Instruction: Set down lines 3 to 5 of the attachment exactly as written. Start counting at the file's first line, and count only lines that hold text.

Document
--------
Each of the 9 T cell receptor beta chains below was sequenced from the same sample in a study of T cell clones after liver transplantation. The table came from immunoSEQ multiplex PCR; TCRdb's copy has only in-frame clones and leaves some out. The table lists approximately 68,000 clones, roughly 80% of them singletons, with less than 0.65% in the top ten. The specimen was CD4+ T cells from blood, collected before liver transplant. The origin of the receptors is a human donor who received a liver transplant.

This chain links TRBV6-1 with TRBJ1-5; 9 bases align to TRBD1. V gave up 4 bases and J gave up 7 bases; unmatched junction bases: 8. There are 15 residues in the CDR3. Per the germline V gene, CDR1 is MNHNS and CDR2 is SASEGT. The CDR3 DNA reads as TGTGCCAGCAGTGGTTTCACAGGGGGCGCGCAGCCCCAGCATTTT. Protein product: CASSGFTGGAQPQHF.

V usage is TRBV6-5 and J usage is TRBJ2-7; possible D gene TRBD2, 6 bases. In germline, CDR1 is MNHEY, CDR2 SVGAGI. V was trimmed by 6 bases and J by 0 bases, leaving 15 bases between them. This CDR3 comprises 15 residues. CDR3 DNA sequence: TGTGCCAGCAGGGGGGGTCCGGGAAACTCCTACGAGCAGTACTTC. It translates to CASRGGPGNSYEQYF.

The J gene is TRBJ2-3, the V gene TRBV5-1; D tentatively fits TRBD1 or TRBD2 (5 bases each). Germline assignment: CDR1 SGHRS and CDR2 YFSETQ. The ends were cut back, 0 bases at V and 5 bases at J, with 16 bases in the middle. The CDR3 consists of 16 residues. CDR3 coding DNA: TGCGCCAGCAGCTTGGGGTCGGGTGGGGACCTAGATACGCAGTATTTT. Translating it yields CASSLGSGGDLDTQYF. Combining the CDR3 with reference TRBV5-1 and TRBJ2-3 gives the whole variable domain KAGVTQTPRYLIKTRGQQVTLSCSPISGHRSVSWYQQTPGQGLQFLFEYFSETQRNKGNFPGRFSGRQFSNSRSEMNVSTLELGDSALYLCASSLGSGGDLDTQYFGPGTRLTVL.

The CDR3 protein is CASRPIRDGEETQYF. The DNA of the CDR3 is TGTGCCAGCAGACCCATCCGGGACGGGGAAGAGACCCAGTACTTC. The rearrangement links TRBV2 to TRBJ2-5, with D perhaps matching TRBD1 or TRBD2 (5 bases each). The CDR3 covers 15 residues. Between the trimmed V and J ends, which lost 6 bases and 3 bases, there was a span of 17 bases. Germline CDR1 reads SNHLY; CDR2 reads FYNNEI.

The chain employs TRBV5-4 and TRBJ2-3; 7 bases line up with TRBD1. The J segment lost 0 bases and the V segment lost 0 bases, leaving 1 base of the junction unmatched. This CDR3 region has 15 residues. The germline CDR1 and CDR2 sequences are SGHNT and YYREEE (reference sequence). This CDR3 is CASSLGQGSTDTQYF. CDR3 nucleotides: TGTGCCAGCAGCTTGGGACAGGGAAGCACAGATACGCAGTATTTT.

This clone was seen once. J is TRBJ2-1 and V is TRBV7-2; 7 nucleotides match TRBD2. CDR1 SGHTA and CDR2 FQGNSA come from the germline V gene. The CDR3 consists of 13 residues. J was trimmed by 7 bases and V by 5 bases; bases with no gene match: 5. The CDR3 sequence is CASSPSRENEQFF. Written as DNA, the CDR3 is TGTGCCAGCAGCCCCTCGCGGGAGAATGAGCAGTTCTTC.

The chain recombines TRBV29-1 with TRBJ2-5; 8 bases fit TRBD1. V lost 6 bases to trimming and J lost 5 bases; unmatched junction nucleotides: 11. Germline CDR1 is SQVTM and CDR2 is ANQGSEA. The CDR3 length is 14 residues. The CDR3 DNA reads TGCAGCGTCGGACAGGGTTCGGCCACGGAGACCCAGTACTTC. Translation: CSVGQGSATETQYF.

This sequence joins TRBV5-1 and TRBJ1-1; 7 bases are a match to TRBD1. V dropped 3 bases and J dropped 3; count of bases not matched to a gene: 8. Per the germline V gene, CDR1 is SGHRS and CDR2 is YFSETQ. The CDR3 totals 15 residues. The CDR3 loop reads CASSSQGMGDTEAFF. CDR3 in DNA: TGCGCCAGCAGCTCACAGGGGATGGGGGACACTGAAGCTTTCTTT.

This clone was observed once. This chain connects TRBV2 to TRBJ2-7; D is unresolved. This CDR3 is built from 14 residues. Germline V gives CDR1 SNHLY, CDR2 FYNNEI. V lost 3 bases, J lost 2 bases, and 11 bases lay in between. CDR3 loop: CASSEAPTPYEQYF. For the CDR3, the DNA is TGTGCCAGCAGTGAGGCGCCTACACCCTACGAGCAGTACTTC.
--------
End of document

V usage is TRBV6-5 and J usage is TRBJ2-7; possible D gene TRBD2, 6 bases. In germline, CDR1 is MNHEY, CDR2 SVGAGI. V was trimmed by 6 bases and J by 0 bases, leaving 15 bases between them. This CDR3 comprises 15 residues. CDR3 DNA sequence: TGTGCCAGCAGGGGGGGTCCGGGAAACTCCTACGAGCAGTACTTC. It translates to CASRGGPGNSYEQYF.

The J gene is TRBJ2-3, the V gene TRBV5-1; D tentatively fits TRBD1 or TRBD2 (5 bases each). Germline assignment: CDR1 SGHRS and CDR2 YFSETQ. The ends were cut back, 0 bases at V and 5 bases at J, with 16 bases in the middle. The CDR3 consists of 16 residues. CDR3 coding DNA: TGCGCCAGCAGCTTGGGGTCGGGTGGGGACCTAGATACGCAGTATTTT. Translating it yields CASSLGSGGDLDTQYF. Combining the CDR3 with reference TRBV5-1 and TRBJ2-3 gives the whole variable domain KAGVTQTPRYLIKTRGQQVTLSCSPISGHRSVSWYQQTPGQGLQFLFEYFSETQRNKGNFPGRFSGRQFSNSRSEMNVSTLELGDSALYLCASSLGSGGDLDTQYFGPGTRLTVL.

The CDR3 protein is CASRPIRDGEETQYF. The DNA of the CDR3 is TGTGCCAGCAGACCCATCCGGGACGGGGAAGAGACCCAGTACTTC. The rearrangement links TRBV2 to TRBJ2-5, with D perhaps matching TRBD1 or TRBD2 (5 bases each). The CDR3 covers 15 residues. Between the trimmed V and J ends, which lost 6 bases and 3 bases, there was a span of 17 bases. Germline CDR1 reads SNHLY; CDR2 reads FYNNEI.